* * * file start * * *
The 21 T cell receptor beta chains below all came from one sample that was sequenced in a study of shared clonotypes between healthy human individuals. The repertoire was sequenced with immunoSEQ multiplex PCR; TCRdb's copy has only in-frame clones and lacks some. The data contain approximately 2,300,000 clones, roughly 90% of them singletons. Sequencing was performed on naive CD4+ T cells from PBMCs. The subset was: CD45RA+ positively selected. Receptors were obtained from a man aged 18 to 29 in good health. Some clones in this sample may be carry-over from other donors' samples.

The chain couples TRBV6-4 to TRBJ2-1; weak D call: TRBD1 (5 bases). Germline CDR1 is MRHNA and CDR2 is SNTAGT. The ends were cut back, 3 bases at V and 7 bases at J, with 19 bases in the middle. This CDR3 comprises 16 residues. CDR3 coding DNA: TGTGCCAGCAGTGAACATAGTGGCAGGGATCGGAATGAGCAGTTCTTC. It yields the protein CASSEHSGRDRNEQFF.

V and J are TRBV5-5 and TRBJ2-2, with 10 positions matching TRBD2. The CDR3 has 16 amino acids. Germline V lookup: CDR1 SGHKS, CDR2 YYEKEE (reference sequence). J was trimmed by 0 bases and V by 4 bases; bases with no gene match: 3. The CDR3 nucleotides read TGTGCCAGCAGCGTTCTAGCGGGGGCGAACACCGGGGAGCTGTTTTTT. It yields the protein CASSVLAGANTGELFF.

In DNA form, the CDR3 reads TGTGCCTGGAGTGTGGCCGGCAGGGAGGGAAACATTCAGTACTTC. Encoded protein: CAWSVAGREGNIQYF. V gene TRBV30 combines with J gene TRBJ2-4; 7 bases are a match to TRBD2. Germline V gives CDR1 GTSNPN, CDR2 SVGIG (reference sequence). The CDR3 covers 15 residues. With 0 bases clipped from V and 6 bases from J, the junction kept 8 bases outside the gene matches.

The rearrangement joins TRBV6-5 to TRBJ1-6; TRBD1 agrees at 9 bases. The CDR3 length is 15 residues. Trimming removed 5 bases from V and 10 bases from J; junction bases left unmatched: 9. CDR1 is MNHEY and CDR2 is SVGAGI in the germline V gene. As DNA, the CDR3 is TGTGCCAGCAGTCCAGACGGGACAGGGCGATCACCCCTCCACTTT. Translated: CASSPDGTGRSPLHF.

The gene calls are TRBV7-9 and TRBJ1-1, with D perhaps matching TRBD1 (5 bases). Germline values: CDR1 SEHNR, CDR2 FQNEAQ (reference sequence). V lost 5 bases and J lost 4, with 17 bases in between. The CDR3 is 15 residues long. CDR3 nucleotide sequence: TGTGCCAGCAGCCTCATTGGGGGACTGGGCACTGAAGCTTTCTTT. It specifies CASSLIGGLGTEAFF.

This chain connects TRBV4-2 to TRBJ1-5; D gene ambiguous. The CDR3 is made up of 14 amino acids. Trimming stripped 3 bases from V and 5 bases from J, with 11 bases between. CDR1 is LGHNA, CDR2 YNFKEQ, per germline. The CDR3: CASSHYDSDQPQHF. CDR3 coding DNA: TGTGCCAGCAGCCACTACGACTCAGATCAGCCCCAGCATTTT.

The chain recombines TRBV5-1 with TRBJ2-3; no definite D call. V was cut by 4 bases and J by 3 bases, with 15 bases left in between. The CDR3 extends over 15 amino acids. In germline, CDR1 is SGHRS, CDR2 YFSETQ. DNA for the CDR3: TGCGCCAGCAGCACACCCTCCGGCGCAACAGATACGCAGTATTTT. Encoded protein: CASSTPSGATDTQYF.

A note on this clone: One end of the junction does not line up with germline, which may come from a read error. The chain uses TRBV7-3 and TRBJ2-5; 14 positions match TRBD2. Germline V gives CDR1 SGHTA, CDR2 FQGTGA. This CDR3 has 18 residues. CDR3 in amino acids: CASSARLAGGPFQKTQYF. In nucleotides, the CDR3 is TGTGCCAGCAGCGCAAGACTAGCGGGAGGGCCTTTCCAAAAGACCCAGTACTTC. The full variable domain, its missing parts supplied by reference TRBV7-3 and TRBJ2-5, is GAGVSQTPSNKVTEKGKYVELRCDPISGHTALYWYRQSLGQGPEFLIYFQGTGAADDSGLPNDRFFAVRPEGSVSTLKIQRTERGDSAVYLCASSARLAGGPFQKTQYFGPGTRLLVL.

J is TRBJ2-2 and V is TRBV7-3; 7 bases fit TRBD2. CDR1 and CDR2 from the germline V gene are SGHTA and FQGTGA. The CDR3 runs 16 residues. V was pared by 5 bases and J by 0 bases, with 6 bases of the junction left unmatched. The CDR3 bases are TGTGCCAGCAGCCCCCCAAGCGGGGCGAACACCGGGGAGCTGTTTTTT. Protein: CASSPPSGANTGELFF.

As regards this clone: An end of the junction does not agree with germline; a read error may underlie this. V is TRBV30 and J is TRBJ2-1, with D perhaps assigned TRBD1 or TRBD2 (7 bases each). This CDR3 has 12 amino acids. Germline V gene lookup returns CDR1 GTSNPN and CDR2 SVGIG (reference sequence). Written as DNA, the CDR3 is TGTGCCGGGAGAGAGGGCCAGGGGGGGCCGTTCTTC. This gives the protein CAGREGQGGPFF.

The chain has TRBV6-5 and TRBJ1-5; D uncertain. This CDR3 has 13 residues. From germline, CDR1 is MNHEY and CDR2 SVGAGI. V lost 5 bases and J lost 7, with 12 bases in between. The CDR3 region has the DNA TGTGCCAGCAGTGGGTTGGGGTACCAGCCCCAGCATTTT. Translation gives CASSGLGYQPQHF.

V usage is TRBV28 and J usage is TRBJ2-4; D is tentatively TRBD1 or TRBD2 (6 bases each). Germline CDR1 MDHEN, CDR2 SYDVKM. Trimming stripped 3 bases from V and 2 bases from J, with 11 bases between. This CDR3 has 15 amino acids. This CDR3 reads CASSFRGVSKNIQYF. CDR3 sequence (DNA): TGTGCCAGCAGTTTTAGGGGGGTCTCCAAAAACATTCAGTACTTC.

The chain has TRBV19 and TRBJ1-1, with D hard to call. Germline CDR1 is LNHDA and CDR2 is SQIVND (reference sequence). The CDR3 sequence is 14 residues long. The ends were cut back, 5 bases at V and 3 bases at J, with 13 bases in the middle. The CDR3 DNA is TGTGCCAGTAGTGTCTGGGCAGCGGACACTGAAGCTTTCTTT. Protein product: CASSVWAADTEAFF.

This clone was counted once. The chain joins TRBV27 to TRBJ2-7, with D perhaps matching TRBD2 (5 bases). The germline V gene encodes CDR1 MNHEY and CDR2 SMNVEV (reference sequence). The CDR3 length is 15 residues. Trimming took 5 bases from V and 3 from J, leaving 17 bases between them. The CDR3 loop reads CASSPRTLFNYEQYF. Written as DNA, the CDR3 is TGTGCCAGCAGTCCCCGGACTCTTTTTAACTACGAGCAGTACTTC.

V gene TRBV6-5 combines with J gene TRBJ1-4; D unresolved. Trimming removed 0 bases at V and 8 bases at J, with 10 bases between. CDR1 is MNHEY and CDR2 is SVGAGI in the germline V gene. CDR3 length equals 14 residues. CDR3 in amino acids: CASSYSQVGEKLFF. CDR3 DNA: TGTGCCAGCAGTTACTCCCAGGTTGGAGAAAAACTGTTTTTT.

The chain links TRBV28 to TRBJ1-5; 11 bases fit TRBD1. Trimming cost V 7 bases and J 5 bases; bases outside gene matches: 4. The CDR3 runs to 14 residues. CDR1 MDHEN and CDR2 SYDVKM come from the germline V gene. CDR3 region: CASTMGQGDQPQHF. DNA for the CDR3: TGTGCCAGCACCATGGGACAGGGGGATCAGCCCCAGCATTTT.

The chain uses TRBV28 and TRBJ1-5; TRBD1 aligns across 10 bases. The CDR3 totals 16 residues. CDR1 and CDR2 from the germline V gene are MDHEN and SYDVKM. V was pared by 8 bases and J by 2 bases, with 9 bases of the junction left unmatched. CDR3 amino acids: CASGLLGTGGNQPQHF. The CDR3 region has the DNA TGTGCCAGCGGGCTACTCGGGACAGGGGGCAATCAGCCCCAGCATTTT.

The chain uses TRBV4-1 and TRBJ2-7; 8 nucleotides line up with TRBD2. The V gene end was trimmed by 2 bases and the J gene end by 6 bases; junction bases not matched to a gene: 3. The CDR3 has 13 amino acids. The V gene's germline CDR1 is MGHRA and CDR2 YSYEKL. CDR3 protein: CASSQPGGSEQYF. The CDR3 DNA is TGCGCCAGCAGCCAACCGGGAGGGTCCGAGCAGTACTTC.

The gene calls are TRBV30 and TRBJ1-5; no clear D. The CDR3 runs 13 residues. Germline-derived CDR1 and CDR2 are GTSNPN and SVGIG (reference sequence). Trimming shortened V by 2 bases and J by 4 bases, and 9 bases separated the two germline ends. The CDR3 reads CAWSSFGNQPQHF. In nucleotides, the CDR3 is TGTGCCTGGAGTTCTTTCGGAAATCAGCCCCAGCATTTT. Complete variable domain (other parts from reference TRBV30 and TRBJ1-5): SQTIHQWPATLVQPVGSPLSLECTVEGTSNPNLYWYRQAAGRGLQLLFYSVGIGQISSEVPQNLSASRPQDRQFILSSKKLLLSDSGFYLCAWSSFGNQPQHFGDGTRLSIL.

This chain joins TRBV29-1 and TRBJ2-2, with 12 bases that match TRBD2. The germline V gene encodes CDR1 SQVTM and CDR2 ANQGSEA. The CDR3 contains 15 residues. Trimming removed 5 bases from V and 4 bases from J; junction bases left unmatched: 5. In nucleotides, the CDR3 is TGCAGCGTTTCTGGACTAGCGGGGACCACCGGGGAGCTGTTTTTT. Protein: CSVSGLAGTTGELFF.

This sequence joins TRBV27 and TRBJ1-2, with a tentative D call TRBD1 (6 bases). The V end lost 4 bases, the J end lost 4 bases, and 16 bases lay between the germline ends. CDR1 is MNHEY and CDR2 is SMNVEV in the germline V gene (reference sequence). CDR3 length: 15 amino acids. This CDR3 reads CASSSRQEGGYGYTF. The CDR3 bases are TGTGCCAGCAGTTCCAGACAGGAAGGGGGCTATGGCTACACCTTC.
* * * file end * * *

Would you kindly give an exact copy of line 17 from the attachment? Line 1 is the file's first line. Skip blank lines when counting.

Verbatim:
The chain links TRBV28 to TRBJ1-5; 11 bases fit TRBD1. Trimming cost V 7 bases and J 5 bases; bases outside gene matches: 4. The CDR3 runs to 14 residues. CDR1 MDHEN and CDR2 SYDVKM come from the germline V gene. CDR3 region: CASTMGQGDQPQHF. DNA for the CDR3: TGTGCCAGCACCATGGGACAGGGGGATCAGCCCCAGCATTTT.